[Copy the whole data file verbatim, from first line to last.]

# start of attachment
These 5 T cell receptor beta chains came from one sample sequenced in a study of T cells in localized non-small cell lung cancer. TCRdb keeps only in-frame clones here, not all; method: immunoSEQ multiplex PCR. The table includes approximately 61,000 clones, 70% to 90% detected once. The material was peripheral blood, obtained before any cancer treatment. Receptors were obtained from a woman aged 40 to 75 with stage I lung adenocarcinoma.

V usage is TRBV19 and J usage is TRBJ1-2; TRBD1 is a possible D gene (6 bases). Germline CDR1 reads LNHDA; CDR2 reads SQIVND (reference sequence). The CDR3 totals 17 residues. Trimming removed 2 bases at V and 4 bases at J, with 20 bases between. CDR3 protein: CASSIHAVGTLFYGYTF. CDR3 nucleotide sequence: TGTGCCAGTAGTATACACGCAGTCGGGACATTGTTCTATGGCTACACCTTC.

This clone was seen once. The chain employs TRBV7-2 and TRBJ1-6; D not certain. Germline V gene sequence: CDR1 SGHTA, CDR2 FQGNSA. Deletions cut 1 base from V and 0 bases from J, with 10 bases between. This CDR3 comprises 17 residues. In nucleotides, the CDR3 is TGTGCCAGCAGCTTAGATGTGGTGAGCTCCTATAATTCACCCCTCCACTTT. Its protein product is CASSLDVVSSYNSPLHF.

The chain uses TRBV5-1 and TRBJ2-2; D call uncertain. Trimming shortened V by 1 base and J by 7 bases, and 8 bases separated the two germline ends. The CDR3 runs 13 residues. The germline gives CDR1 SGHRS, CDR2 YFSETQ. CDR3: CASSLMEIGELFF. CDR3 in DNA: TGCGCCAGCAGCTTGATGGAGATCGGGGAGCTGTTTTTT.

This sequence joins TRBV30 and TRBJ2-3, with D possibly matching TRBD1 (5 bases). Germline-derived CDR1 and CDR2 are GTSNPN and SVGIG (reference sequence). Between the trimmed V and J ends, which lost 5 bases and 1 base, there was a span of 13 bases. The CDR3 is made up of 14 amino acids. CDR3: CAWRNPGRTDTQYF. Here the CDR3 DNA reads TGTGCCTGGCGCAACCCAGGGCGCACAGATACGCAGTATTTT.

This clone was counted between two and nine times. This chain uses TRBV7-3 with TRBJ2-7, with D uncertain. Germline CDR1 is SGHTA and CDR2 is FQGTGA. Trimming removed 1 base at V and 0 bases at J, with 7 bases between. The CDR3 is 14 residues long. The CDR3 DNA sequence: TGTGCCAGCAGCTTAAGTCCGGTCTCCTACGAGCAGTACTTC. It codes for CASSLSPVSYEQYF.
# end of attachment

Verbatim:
These 5 T cell receptor beta chains came from one sample sequenced in a study of T cells in localized non-small cell lung cancer. TCRdb keeps only in-frame clones here, not all; method: immunoSEQ multiplex PCR. The table includes approximately 61,000 clones, 70% to 90% detected once. The material was peripheral blood, obtained before any cancer treatment. Receptors were obtained from a woman aged 40 to 75 with stage I lung adenocarcinoma.

V usage is TRBV19 and J usage is TRBJ1-2; TRBD1 is a possible D gene (6 bases). Germline CDR1 reads LNHDA; CDR2 reads SQIVND (reference sequence). The CDR3 totals 17 residues. Trimming removed 2 bases at V and 4 bases at J, with 20 bases between. CDR3 protein: CASSIHAVGTLFYGYTF. CDR3 nucleotide sequence: TGTGCCAGTAGTATACACGCAGTCGGGACATTGTTCTATGGCTACACCTTC.

This clone was seen once. The chain employs TRBV7-2 and TRBJ1-6; D not certain. Germline V gene sequence: CDR1 SGHTA, CDR2 FQGNSA. Deletions cut 1 base from V and 0 bases from J, with 10 bases between. This CDR3 comprises 17 residues. In nucleotides, the CDR3 is TGTGCCAGCAGCTTAGATGTGGTGAGCTCCTATAATTCACCCCTCCACTTT. Its protein product is CASSLDVVSSYNSPLHF.

The chain uses TRBV5-1 and TRBJ2-2; D call uncertain. Trimming shortened V by 1 base and J by 7 bases, and 8 bases separated the two germline ends. The CDR3 runs 13 residues. The germline gives CDR1 SGHRS, CDR2 YFSETQ. CDR3: CASSLMEIGELFF. CDR3 in DNA: TGCGCCAGCAGCTTGATGGAGATCGGGGAGCTGTTTTTT.

This sequence joins TRBV30 and TRBJ2-3, with D possibly matching TRBD1 (5 bases). Germline-derived CDR1 and CDR2 are GTSNPN and SVGIG (reference sequence). Between the trimmed V and J ends, which lost 5 bases and 1 base, there was a span of 13 bases. The CDR3 is made up of 14 amino acids. CDR3: CAWRNPGRTDTQYF. Here the CDR3 DNA reads TGTGCCTGGCGCAACCCAGGGCGCACAGATACGCAGTATTTT.

This clone was counted between two and nine times. This chain uses TRBV7-3 with TRBJ2-7, with D uncertain. Germline CDR1 is SGHTA and CDR2 is FQGTGA. Trimming removed 1 base at V and 0 bases at J, with 7 bases between. The CDR3 is 14 residues long. The CDR3 DNA sequence: TGTGCCAGCAGCTTAAGTCCGGTCTCCTACGAGCAGTACTTC. It codes for CASSLSPVSYEQYF.